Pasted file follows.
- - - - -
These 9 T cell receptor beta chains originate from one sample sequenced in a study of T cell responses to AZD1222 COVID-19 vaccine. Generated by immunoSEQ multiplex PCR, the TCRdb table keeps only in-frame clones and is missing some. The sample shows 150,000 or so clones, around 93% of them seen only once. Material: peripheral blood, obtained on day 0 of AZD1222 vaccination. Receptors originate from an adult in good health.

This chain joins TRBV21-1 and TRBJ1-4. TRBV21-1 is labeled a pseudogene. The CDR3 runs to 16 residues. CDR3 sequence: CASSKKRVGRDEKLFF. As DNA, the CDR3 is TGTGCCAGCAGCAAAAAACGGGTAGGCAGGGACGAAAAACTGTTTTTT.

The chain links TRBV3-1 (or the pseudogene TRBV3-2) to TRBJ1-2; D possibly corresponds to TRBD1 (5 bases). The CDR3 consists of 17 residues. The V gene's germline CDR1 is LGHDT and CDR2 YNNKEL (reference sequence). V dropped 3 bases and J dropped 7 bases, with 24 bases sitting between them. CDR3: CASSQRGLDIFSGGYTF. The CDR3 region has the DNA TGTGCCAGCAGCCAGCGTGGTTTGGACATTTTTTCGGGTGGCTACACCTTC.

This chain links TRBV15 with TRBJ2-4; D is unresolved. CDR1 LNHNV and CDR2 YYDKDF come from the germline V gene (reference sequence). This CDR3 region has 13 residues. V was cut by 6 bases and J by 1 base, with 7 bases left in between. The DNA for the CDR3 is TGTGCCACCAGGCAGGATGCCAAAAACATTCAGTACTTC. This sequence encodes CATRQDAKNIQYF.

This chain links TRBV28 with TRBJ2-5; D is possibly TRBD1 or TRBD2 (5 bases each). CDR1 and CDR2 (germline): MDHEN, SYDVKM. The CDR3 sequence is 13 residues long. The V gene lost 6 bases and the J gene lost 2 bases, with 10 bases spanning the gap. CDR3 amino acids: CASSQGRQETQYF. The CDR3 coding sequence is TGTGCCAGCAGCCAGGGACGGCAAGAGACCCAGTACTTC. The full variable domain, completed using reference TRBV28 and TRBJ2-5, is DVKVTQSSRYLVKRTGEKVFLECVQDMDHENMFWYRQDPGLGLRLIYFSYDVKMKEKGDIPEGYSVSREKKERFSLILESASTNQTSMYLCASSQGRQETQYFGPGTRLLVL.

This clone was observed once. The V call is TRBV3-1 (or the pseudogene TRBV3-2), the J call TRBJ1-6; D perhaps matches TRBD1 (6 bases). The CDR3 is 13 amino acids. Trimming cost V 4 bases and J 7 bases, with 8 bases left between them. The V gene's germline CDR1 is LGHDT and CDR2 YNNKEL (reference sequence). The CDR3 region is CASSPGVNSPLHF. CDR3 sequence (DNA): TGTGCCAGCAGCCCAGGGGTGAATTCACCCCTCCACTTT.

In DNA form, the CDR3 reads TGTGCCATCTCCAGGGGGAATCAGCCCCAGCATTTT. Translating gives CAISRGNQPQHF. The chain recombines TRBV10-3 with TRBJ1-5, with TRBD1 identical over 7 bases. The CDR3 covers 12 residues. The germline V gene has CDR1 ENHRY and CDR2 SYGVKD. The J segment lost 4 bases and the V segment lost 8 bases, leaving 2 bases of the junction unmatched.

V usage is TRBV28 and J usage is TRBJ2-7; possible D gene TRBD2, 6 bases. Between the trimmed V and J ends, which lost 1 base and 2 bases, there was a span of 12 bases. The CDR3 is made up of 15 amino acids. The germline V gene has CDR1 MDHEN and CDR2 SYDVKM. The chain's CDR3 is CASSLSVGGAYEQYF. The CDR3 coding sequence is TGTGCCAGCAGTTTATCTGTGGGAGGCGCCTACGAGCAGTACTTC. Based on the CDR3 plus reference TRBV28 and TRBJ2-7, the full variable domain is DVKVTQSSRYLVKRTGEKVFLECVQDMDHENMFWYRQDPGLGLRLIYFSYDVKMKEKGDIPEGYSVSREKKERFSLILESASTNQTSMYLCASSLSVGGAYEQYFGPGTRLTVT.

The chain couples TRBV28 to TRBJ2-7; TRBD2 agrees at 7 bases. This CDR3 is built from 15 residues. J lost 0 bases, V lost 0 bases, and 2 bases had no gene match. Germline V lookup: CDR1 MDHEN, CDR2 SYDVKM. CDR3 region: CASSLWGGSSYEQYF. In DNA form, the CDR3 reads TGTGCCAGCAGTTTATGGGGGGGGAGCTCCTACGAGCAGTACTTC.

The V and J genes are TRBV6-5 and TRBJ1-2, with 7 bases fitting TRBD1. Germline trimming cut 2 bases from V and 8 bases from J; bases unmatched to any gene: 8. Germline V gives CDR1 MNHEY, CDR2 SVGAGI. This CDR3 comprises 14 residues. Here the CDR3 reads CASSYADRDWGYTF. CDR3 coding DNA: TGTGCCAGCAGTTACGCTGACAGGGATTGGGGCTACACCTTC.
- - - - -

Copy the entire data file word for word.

These 9 T cell receptor beta chains originate from one sample sequenced in a study of T cell responses to AZD1222 COVID-19 vaccine. Generated by immunoSEQ multiplex PCR, the TCRdb table keeps only in-frame clones and is missing some. The sample shows 150,000 or so clones, around 93% of them seen only once. Material: peripheral blood, obtained on day 0 of AZD1222 vaccination. Receptors originate from an adult in good health.

This chain joins TRBV21-1 and TRBJ1-4. TRBV21-1 is labeled a pseudogene. The CDR3 runs to 16 residues. CDR3 sequence: CASSKKRVGRDEKLFF. As DNA, the CDR3 is TGTGCCAGCAGCAAAAAACGGGTAGGCAGGGACGAAAAACTGTTTTTT.

The chain links TRBV3-1 (or the pseudogene TRBV3-2) to TRBJ1-2; D possibly corresponds to TRBD1 (5 bases). The CDR3 consists of 17 residues. The V gene's germline CDR1 is LGHDT and CDR2 YNNKEL (reference sequence). V dropped 3 bases and J dropped 7 bases, with 24 bases sitting between them. CDR3: CASSQRGLDIFSGGYTF. The CDR3 region has the DNA TGTGCCAGCAGCCAGCGTGGTTTGGACATTTTTTCGGGTGGCTACACCTTC.

This chain links TRBV15 with TRBJ2-4; D is unresolved. CDR1 LNHNV and CDR2 YYDKDF come from the germline V gene (reference sequence). This CDR3 region has 13 residues. V was cut by 6 bases and J by 1 base, with 7 bases left in between. The DNA for the CDR3 is TGTGCCACCAGGCAGGATGCCAAAAACATTCAGTACTTC. This sequence encodes CATRQDAKNIQYF.

This chain links TRBV28 with TRBJ2-5; D is possibly TRBD1 or TRBD2 (5 bases each). CDR1 and CDR2 (germline): MDHEN, SYDVKM. The CDR3 sequence is 13 residues long. The V gene lost 6 bases and the J gene lost 2 bases, with 10 bases spanning the gap. CDR3 amino acids: CASSQGRQETQYF. The CDR3 coding sequence is TGTGCCAGCAGCCAGGGACGGCAAGAGACCCAGTACTTC. The full variable domain, completed using reference TRBV28 and TRBJ2-5, is DVKVTQSSRYLVKRTGEKVFLECVQDMDHENMFWYRQDPGLGLRLIYFSYDVKMKEKGDIPEGYSVSREKKERFSLILESASTNQTSMYLCASSQGRQETQYFGPGTRLLVL.

This clone was observed once. The V call is TRBV3-1 (or the pseudogene TRBV3-2), the J call TRBJ1-6; D perhaps matches TRBD1 (6 bases). The CDR3 is 13 amino acids. Trimming cost V 4 bases and J 7 bases, with 8 bases left between them. The V gene's germline CDR1 is LGHDT and CDR2 YNNKEL (reference sequence). The CDR3 region is CASSPGVNSPLHF. CDR3 sequence (DNA): TGTGCCAGCAGCCCAGGGGTGAATTCACCCCTCCACTTT.

In DNA form, the CDR3 reads TGTGCCATCTCCAGGGGGAATCAGCCCCAGCATTTT. Translating gives CAISRGNQPQHF. The chain recombines TRBV10-3 with TRBJ1-5, with TRBD1 identical over 7 bases. The CDR3 covers 12 residues. The germline V gene has CDR1 ENHRY and CDR2 SYGVKD. The J segment lost 4 bases and the V segment lost 8 bases, leaving 2 bases of the junction unmatched.

V usage is TRBV28 and J usage is TRBJ2-7; possible D gene TRBD2, 6 bases. Between the trimmed V and J ends, which lost 1 base and 2 bases, there was a span of 12 bases. The CDR3 is made up of 15 amino acids. The germline V gene has CDR1 MDHEN and CDR2 SYDVKM. The chain's CDR3 is CASSLSVGGAYEQYF. The CDR3 coding sequence is TGTGCCAGCAGTTTATCTGTGGGAGGCGCCTACGAGCAGTACTTC. Based on the CDR3 plus reference TRBV28 and TRBJ2-7, the full variable domain is DVKVTQSSRYLVKRTGEKVFLECVQDMDHENMFWYRQDPGLGLRLIYFSYDVKMKEKGDIPEGYSVSREKKERFSLILESASTNQTSMYLCASSLSVGGAYEQYFGPGTRLTVT.

The chain couples TRBV28 to TRBJ2-7; TRBD2 agrees at 7 bases. This CDR3 is built from 15 residues. J lost 0 bases, V lost 0 bases, and 2 bases had no gene match. Germline V lookup: CDR1 MDHEN, CDR2 SYDVKM. CDR3 region: CASSLWGGSSYEQYF. In DNA form, the CDR3 reads TGTGCCAGCAGTTTATGGGGGGGGAGCTCCTACGAGCAGTACTTC.

The V and J genes are TRBV6-5 and TRBJ1-2, with 7 bases fitting TRBD1. Germline trimming cut 2 bases from V and 8 bases from J; bases unmatched to any gene: 8. Germline V gives CDR1 MNHEY, CDR2 SVGAGI. This CDR3 comprises 14 residues. Here the CDR3 reads CASSYADRDWGYTF. CDR3 coding DNA: TGTGCCAGCAGTTACGCTGACAGGGATTGGGGCTACACCTTC.